- Why scientists are worried about a 'Warp Speed' COVID-19 vaccine - New Haven Register - August 10th, 2020
- Gyroscope Announces Appointment of Leaders in Retinal Disease, Gene Therapy and the Complement System to Its Clinical and Scientific Advisory Boards -... - August 10th, 2020
- Noel Rose, Who Demonstrated Autoimmunity Exists, Dies at 92 - The Scientist - August 10th, 2020
- Invasion of the Body Snatchers: Viruses Can Steal Our Genetic Code to Create New Human-Virus Genes - SciTechDaily - August 10th, 2020
- Why Are Only 10% of People Left-Handed? Here's What Scientists Know So Far - ScienceAlert - August 10th, 2020
- Holder pasteurization of donated human milk is effective in inactivating SARS-CoV-2 - CMAJ - August 10th, 2020
- Dinosaur diagnosed with bone cancer that afflicts humans today - CNN - August 10th, 2020
- LogicBio Therapeutics Reports Second Quarter 2020 Financial Results and Provides Business Updates - GlobeNewswire - August 10th, 2020
- The Secret to Healthy Longevity Is in the Genes of the Oldest Humans Alive - Singularity Hub - August 10th, 2020
- BU's COVID-19 Testing Passes Its First Test | BU Today - BU Today - August 10th, 2020
- COVID-19 in Africa: Dampening the storm? - Science - August 10th, 2020
- Pacific Biosciences and Asuragen Collaborate to Develop Assays for Carrier Screening and other Applications Based on SMRT Sequencing Technology and... - August 10th, 2020
- U of T researchers identify molecular switch allowing parasites to survive inside hosts without oxygen - News@UofT - August 9th, 2020
- LUMINEX : MANAGEMENT'S DISCUSSION AND ANALYSIS OF FINANCIAL CONDITION AND RESULTS OF OPERATIONS (form 10-Q) - marketscreener.com - August 8th, 2020
- Gaucher Disease Treatment Market Size, Top Companies, Trends, Growth Factors Details by Regions, Types and Applications - Owned - August 8th, 2020
- How studying genetics and lifestyle can shape a healthier MENA region - The European Sting - August 8th, 2020
- Detection of H1 Swine Influenza A Virus Antibodies in Human Serum Samples by Age Group - CDC - August 7th, 2020
- UW researchers devise approach to treat rare, incurable form of blindness - University of Wisconsin-Madison - August 7th, 2020
- Prevail Therapeutics to Present at 2020 Wedbush PacGrow Healthcare Conference - Stockhouse - August 7th, 2020
- human genetics | Description, Chromosomes, & Inheritance ... - August 6th, 2020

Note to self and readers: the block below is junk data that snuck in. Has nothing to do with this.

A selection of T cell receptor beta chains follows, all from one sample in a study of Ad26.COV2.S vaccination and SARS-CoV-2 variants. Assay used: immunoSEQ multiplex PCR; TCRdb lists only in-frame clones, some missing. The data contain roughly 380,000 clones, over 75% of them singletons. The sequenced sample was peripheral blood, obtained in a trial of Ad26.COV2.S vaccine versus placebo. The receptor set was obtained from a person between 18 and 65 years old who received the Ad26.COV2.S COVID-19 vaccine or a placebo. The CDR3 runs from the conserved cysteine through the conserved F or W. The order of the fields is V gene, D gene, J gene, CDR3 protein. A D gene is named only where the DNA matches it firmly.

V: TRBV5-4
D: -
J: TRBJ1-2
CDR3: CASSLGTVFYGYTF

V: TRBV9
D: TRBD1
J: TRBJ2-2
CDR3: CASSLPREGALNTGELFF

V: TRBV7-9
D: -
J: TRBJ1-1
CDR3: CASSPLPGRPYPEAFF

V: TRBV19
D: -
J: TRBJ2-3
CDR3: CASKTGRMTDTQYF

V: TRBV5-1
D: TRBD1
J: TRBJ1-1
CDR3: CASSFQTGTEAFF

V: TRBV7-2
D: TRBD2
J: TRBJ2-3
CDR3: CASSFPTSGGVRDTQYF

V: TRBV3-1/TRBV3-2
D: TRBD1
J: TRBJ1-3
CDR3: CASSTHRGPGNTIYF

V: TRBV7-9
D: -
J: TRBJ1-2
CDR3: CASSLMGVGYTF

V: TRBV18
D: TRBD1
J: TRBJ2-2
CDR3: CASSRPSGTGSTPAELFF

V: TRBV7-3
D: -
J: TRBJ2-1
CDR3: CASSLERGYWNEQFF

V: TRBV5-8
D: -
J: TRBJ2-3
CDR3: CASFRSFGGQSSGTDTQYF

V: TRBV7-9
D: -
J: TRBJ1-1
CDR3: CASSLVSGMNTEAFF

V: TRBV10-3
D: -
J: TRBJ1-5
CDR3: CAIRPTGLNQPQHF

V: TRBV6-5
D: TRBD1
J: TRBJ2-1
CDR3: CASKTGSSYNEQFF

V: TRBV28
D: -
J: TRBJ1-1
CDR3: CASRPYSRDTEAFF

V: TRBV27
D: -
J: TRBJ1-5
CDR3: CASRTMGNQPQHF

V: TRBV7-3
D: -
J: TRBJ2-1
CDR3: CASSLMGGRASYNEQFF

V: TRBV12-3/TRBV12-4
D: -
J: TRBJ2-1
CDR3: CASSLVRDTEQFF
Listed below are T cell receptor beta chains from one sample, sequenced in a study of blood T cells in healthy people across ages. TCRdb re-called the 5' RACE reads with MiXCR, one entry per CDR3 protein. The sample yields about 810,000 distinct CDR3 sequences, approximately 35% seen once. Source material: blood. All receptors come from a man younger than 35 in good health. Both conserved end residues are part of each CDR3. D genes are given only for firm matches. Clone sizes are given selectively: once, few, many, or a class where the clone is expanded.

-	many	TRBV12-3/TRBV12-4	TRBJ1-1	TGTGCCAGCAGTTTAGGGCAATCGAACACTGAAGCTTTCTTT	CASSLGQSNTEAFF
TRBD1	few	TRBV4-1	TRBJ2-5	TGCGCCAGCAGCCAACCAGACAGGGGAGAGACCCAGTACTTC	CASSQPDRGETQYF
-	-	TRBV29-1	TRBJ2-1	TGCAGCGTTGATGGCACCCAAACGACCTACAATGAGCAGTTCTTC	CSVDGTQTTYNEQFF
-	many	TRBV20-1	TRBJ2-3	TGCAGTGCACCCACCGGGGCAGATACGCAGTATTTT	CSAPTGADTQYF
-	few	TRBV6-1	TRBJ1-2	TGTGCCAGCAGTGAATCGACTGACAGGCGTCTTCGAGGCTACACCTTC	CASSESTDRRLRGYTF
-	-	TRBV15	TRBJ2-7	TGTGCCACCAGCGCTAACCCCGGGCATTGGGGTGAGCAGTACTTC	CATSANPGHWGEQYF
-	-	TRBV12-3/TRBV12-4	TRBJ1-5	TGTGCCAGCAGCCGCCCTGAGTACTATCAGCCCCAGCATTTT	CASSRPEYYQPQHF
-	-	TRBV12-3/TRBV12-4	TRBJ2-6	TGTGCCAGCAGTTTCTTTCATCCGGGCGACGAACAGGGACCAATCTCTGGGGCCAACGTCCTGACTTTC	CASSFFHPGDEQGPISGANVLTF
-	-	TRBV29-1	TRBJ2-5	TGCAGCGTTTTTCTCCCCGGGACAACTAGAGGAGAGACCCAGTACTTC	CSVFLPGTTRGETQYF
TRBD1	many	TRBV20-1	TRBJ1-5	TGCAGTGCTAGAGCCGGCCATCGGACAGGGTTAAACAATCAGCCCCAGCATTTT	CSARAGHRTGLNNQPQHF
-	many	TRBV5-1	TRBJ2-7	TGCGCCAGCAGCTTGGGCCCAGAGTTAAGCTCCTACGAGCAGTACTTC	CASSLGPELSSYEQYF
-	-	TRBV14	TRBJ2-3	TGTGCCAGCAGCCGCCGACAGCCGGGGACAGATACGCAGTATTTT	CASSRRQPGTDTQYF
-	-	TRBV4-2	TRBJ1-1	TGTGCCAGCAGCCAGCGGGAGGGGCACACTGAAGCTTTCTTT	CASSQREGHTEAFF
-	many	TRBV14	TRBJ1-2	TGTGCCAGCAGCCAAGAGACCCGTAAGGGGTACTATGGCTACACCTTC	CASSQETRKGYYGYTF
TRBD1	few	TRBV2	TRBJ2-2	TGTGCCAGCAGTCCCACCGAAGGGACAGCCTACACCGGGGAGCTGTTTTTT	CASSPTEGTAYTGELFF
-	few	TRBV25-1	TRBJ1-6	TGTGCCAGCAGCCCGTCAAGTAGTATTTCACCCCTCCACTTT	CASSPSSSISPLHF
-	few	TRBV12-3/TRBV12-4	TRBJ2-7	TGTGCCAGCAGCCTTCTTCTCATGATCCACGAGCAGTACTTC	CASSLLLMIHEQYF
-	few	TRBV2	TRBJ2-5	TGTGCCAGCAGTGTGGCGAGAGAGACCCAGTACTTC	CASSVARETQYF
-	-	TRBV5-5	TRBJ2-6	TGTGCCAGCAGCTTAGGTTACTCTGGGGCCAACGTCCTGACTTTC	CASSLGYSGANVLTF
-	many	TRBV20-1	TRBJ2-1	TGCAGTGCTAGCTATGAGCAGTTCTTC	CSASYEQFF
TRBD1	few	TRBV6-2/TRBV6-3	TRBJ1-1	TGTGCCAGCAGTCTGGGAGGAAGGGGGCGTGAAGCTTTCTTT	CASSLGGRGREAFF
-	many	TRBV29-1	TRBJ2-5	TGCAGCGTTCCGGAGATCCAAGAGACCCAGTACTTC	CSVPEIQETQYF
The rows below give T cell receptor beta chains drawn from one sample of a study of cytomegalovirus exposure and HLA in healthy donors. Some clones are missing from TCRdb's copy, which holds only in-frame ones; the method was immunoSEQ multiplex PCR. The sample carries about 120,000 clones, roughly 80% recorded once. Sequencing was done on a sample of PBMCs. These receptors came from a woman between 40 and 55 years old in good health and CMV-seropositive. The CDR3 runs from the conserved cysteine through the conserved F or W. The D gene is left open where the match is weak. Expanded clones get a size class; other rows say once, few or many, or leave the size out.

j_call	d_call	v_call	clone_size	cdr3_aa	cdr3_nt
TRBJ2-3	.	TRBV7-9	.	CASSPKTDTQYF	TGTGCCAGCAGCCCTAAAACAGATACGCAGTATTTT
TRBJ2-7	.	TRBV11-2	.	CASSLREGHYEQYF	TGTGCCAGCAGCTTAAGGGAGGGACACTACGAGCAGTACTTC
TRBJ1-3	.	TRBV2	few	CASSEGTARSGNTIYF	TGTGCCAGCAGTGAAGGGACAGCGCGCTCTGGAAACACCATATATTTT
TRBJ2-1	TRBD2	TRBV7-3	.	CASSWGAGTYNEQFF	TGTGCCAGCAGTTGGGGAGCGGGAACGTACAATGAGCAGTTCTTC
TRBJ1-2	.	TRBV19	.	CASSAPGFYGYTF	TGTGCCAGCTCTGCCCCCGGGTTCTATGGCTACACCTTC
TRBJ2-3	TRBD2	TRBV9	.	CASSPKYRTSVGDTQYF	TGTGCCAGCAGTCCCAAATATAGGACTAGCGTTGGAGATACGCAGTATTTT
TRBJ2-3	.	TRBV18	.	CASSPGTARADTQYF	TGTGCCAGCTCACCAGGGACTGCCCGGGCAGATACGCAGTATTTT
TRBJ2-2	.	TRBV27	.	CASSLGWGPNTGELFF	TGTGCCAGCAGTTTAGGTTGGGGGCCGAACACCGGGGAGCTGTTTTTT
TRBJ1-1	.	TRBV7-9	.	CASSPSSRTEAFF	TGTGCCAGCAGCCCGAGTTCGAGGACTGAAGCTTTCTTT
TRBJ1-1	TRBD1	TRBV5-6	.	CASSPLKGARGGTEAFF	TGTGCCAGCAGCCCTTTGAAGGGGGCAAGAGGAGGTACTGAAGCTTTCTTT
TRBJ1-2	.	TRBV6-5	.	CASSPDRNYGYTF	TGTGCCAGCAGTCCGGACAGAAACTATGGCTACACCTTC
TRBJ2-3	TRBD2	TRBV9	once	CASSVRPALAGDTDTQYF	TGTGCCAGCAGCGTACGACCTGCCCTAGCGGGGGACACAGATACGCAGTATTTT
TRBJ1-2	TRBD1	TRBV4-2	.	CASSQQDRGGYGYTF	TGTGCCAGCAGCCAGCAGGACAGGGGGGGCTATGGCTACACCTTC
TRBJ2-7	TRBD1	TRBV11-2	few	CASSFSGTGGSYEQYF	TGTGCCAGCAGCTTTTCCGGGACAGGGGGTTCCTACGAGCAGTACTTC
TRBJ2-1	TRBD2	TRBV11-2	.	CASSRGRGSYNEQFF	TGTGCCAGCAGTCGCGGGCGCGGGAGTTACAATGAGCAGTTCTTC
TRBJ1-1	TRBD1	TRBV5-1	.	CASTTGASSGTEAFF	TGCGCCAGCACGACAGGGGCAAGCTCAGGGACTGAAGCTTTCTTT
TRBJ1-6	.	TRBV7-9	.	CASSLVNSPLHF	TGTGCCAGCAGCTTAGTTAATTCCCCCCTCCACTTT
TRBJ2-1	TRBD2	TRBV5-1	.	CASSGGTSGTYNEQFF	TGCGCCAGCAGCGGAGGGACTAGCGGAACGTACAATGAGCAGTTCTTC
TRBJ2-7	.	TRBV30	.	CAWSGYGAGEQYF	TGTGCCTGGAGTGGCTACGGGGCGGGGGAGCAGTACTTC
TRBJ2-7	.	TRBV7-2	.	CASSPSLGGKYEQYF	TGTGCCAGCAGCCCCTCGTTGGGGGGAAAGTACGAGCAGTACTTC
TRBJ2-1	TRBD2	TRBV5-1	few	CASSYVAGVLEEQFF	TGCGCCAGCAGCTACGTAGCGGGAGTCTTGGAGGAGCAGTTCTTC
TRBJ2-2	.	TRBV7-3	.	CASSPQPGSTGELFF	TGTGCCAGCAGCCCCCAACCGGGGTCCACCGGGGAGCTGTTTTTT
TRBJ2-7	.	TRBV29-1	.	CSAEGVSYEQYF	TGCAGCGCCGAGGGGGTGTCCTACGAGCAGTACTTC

- Human Genetics | Pitt Public Health | University of Pittsburgh - August 6th, 2020
- Triplet Therapeutics To Present at Upcoming Events - Business Wire - August 5th, 2020
- 'Hyper urban' coyote genomes are growing apart their from city and rural cousins - Massive Science - August 5th, 2020
- Baylor genomics teams partner to provide COVID-19 testing for Houston area - Baylor College of Medicine News - August 5th, 2020
- Gaucher Disease Treatment Market (Impact of COVID-19) Top Growing Companies: Acetelion Pharmaceutical (J&J Ltd.), Erad Therapeutic Inc., JCR... - August 5th, 2020
- High-fat Diet and Genetics Lead to Anxiety and Depression in Rats - Newswise - August 5th, 2020
- 'Mono' virus turns on cancer-related genes. Here's how. - Live Science - August 4th, 2020
- Human Challenge Trial Neither Essential Nor Ethically Justified at This Time, Says US Expert Anthony Fauci - Yahoo India News - August 4th, 2020
- ICMR to host global web conference on science, ethics of COVID-19 vaccine starting 4.30 pm today - Firstpost - August 4th, 2020
- Faculty/staff honors: Women in engineering network nod, winning magazine article on geologic hazards and refugees and two national genetics society... - July 31st, 2020
- ENCODE3: Interpreting the human and mouse genomes - Science Codex - July 31st, 2020
- Revealing the intrinsic functioning of human and mouse genomes - Tech Explorist - July 31st, 2020
- Maternal Immune Activation Causes Schizophrenia-like Behaviors in the Offspring through Activation of Immune-Inflammatory, Oxidative and Apoptotic... - July 31st, 2020
- Podcast: The ancient war between genes and disease - Genetic Literacy Project - July 31st, 2020